UK signs security pact with Sweden and Finland
British Prime Minister Boris Johnson on Wednesday inked defence deals with Sweden and Finland that would see the UK send aid, including military support, in the event of an attack. The agreement comes as Sweden and Finland are set to decide whether to join NATO. However, Johnson did not specify whether the UK would send troops in the event of an attack.
The agreements will "fortify northern Europe's defences, in the face of renewed threats,'' Johnson said in a statement, adding that they are symbols "of the everlasting assurance between our nations.''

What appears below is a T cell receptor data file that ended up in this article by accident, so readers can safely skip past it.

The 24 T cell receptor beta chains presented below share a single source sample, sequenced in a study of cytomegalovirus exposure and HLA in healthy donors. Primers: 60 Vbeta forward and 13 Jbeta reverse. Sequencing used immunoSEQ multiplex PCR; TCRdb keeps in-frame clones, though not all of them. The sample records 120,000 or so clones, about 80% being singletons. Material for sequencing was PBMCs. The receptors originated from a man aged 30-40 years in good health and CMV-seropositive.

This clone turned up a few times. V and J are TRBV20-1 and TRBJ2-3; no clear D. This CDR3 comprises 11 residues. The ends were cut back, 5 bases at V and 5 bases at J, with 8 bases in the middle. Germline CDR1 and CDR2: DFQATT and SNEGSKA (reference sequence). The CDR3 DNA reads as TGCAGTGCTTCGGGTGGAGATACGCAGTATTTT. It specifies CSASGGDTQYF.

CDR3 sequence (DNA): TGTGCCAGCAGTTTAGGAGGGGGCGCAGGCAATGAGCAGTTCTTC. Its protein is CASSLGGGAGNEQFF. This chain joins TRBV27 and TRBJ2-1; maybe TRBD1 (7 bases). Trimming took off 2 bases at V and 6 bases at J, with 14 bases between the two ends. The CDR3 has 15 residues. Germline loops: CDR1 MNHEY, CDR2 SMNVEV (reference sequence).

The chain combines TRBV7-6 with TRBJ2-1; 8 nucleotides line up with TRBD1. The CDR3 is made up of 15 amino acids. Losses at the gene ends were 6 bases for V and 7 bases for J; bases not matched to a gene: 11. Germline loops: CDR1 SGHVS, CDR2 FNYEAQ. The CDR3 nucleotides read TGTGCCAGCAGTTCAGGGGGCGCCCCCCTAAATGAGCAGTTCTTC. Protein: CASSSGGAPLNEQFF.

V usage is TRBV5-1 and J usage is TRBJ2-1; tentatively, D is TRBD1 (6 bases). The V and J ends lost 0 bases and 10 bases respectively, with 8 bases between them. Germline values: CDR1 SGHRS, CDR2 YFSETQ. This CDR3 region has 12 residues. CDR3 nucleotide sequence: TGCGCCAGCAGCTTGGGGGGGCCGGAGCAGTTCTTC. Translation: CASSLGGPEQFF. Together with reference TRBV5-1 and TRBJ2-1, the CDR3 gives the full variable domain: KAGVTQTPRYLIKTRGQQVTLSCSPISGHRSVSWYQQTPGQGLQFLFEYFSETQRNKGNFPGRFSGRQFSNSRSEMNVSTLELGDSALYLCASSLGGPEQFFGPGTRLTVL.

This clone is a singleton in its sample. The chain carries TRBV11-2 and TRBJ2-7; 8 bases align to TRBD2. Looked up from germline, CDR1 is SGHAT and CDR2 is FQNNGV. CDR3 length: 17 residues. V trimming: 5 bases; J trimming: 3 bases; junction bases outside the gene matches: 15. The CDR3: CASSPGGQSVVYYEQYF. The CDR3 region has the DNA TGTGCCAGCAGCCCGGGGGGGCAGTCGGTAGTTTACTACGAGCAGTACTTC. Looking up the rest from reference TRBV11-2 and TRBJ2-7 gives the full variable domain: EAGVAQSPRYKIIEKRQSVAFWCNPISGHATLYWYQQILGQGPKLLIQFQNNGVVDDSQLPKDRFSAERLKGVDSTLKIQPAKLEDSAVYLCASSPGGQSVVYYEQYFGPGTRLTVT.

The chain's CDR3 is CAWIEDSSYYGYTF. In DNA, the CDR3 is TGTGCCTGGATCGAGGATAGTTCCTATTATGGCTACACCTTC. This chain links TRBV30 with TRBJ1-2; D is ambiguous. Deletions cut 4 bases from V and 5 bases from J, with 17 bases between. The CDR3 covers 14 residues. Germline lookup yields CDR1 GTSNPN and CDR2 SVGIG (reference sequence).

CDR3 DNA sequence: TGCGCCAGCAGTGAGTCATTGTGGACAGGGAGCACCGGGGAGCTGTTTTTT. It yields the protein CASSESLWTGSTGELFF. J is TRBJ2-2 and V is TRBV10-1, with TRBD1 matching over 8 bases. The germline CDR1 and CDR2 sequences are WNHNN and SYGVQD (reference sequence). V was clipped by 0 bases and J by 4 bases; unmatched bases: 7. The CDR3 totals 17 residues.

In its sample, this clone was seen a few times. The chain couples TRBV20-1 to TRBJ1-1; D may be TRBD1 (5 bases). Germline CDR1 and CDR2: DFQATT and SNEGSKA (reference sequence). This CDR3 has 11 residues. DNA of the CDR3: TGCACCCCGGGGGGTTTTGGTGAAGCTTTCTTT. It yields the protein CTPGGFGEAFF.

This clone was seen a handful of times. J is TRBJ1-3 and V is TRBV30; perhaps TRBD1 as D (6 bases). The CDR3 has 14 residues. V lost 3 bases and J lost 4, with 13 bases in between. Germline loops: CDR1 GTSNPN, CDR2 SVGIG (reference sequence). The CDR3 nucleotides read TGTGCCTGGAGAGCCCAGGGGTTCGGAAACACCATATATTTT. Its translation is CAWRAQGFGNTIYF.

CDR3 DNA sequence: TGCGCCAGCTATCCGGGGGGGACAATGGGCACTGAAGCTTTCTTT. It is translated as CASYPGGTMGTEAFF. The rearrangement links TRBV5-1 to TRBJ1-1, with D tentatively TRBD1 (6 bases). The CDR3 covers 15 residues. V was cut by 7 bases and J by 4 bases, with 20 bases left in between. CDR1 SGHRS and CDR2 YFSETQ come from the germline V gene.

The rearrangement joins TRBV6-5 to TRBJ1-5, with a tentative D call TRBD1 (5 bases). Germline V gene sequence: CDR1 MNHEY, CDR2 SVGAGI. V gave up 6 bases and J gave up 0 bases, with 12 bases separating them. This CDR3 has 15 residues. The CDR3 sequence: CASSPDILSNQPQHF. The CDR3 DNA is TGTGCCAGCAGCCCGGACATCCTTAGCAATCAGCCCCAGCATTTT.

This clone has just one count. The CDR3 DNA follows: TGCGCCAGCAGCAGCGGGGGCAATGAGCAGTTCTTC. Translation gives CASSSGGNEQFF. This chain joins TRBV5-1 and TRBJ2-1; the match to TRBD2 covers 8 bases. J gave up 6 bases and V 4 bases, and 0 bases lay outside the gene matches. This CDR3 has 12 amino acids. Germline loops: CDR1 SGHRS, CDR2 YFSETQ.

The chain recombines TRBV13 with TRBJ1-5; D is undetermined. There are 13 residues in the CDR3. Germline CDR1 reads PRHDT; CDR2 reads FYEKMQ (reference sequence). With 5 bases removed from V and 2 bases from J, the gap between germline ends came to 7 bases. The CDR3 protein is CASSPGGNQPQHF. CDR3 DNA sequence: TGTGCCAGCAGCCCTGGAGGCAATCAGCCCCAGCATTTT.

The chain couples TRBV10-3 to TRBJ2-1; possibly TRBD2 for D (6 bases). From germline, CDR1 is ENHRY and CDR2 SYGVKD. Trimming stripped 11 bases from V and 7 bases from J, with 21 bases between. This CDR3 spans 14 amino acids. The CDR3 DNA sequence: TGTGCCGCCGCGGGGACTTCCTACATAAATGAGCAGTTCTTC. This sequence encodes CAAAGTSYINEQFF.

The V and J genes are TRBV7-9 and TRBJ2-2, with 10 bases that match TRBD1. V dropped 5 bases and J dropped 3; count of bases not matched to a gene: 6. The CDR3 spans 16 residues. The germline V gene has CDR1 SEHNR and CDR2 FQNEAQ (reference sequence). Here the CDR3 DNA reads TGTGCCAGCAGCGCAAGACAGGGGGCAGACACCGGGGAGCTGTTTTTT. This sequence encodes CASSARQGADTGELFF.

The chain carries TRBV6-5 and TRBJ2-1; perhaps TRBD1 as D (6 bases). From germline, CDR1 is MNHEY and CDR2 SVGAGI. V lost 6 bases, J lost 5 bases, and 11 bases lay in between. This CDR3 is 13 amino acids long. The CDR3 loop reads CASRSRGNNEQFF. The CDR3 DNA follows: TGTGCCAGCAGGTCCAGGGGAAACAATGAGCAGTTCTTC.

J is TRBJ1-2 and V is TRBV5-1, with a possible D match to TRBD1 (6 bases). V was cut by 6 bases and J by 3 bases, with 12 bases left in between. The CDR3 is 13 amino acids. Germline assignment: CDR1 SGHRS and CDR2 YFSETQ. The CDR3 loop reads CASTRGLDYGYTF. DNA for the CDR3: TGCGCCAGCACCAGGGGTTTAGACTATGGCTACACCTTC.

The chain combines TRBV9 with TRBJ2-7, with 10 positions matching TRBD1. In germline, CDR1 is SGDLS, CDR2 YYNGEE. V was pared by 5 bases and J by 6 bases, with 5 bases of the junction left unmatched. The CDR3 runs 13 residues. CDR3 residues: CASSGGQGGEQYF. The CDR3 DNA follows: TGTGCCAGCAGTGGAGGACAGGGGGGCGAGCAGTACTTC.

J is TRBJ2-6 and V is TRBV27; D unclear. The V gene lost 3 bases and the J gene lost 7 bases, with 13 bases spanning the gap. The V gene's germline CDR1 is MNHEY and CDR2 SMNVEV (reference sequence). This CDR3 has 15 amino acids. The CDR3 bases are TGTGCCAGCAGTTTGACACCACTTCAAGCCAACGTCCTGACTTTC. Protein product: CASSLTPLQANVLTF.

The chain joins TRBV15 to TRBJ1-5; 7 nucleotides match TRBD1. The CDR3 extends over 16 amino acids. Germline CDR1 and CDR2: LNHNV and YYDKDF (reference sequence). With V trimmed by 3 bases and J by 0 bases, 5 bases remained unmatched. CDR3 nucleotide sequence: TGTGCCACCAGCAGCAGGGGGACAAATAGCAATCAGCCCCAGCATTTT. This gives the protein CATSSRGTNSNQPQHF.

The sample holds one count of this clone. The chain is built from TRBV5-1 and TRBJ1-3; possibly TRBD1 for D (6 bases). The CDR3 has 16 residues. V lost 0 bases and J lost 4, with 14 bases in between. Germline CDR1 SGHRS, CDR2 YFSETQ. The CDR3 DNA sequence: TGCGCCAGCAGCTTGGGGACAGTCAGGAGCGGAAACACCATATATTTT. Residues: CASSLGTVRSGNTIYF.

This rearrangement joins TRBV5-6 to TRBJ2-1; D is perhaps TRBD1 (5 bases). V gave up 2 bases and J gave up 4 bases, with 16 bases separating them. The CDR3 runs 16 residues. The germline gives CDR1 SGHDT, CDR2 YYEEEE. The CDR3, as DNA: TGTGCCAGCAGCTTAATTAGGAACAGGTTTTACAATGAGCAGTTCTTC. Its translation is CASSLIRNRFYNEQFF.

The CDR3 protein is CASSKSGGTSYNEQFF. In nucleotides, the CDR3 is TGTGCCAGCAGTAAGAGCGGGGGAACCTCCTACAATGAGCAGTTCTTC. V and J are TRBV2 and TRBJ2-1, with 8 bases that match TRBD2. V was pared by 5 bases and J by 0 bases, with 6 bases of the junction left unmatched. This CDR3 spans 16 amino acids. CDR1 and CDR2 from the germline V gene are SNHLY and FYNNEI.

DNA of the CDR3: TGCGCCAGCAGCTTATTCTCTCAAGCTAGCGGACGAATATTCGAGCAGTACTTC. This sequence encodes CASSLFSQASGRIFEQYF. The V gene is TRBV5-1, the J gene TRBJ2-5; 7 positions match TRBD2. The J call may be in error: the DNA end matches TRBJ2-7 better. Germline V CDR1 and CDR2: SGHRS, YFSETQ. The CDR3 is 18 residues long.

For decades, the two Nordic countries have pursued a lower-level defence agreements policy rather than joining NATO. Both remained neutral during the Cold War. Both countries started to negotiate a strategic change in their defence policy since Russia's invasion of Ukraine. Stockholm and Helsinki discuss joining NATO for its Article 5, which specifies that an assault on one member state is considered an attack on all.